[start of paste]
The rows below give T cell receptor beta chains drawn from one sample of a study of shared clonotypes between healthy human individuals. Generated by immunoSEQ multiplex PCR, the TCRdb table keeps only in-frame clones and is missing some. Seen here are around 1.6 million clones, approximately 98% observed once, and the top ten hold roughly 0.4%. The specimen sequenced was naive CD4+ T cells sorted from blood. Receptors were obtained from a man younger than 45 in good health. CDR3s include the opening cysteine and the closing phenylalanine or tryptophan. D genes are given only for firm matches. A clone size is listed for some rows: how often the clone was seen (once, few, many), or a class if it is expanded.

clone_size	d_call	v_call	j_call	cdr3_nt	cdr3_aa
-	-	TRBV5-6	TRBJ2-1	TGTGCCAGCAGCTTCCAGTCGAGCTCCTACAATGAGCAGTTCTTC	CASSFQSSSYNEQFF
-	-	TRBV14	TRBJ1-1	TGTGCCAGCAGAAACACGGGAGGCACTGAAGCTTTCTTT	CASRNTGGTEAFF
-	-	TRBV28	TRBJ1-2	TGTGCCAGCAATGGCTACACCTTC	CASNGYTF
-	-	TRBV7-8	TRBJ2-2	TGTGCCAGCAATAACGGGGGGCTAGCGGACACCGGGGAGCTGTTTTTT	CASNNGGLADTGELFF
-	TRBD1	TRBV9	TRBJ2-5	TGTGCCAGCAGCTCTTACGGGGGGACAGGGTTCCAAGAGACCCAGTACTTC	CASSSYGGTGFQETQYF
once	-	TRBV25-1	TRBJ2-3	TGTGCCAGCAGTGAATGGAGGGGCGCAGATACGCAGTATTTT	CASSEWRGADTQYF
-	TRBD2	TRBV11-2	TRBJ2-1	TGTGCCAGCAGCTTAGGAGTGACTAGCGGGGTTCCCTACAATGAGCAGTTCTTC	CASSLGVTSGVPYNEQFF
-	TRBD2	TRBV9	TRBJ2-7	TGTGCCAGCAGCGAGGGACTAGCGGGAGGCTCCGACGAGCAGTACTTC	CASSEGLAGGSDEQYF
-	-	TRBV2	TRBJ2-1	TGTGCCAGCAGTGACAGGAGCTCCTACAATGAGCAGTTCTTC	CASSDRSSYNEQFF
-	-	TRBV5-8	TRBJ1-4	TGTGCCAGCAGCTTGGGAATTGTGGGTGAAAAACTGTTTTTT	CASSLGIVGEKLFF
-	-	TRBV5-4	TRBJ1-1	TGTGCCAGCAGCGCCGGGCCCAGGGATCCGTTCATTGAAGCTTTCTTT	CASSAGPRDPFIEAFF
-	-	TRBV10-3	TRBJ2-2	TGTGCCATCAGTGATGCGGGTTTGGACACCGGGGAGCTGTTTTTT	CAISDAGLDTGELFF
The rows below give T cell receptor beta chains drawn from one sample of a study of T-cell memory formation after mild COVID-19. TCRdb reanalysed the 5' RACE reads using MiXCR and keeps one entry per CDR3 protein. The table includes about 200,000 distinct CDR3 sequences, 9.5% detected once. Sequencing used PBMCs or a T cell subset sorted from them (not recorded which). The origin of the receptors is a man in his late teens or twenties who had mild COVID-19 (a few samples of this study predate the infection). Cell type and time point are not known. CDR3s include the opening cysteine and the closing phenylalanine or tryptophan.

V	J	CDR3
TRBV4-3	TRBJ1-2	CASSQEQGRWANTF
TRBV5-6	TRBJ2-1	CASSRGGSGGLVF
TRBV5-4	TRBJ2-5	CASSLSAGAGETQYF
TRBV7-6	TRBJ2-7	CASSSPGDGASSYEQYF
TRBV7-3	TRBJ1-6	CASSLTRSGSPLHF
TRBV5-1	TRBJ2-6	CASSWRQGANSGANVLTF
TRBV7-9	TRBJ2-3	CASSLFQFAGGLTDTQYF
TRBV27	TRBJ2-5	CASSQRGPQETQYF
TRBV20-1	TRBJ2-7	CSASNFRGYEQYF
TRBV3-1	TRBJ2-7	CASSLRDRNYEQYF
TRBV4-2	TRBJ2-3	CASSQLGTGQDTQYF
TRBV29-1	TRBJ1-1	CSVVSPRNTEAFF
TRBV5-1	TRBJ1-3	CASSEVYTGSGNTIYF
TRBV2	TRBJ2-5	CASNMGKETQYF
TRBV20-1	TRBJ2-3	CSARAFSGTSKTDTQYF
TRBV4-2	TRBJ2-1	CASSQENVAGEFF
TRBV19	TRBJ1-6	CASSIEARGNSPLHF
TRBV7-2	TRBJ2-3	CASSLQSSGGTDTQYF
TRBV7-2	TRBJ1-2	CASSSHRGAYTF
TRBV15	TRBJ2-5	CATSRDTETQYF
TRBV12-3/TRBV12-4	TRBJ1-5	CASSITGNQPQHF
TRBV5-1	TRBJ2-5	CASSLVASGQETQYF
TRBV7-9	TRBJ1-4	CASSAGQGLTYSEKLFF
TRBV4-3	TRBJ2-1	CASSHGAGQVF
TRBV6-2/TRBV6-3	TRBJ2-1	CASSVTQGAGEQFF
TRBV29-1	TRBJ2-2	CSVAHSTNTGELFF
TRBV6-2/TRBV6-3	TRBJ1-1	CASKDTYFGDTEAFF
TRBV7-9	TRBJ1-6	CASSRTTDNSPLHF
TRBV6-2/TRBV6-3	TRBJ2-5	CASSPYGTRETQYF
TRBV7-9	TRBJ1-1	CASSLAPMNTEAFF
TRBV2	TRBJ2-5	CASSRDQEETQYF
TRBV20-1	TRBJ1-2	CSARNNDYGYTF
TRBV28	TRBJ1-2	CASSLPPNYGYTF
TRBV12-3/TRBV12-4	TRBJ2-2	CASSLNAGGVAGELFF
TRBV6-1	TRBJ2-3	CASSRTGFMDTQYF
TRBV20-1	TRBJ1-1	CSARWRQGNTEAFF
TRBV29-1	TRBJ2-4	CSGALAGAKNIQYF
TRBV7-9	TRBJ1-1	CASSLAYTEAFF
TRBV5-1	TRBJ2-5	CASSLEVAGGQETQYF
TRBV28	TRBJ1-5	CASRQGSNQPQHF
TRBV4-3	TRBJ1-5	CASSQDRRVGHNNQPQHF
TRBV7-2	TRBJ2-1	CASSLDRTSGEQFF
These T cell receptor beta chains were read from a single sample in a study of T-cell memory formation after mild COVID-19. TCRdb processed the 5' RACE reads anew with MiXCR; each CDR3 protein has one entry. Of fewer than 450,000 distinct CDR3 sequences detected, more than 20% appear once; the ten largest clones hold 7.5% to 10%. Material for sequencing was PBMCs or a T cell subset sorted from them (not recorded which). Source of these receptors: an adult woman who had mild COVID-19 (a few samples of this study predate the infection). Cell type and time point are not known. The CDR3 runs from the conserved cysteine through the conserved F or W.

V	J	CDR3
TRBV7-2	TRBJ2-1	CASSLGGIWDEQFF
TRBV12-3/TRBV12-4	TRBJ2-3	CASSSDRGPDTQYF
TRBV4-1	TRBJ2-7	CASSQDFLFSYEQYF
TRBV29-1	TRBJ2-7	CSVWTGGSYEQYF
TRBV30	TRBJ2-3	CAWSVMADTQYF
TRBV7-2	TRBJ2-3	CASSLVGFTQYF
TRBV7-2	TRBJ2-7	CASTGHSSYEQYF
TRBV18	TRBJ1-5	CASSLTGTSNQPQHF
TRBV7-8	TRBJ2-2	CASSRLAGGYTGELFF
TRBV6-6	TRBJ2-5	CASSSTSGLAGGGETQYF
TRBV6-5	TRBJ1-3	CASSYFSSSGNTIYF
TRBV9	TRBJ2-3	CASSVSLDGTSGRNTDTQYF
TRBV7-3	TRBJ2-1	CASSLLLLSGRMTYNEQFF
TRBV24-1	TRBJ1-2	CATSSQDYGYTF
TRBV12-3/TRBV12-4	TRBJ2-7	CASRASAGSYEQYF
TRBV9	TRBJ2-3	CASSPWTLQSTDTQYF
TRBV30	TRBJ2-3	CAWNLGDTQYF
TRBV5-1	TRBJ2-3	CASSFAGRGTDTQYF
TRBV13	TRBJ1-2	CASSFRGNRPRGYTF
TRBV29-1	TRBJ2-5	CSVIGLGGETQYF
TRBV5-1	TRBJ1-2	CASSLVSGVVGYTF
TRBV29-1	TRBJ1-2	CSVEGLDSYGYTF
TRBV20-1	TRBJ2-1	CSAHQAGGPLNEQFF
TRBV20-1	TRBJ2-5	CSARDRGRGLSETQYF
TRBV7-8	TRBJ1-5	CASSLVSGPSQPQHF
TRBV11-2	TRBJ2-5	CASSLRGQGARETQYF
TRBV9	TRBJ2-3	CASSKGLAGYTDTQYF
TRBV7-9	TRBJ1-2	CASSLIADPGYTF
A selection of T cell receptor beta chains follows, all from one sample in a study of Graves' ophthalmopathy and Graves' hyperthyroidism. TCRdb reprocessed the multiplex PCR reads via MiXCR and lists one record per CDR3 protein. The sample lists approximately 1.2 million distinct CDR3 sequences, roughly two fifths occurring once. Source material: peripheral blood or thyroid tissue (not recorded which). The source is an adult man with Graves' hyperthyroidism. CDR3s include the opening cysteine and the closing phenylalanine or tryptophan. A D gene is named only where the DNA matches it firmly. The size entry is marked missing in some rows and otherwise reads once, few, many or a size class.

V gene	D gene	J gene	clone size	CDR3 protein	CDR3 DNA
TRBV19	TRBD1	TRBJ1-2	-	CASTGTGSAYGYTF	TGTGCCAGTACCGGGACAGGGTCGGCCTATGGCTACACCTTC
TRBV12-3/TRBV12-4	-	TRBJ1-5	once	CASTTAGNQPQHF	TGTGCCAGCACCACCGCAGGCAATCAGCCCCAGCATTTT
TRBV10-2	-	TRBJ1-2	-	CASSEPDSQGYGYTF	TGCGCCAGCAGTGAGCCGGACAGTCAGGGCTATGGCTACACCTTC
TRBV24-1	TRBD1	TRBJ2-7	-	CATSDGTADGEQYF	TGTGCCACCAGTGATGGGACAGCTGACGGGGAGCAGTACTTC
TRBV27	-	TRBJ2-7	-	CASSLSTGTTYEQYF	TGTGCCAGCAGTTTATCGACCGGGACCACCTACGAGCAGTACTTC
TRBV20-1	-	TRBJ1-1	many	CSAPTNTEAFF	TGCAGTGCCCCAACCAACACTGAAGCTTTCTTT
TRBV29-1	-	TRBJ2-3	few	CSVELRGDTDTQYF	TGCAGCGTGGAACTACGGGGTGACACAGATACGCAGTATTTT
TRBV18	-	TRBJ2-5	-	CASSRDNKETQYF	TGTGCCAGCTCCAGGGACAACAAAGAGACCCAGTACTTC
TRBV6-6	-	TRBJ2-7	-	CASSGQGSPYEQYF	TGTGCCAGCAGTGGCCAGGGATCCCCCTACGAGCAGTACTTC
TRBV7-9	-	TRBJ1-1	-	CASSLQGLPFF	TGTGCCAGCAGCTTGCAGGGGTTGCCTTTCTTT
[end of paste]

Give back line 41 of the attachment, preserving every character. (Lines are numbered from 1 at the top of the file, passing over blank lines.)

TRBV6-2/TRBV6-3	TRBJ2-1	CASSVTQGAGEQFF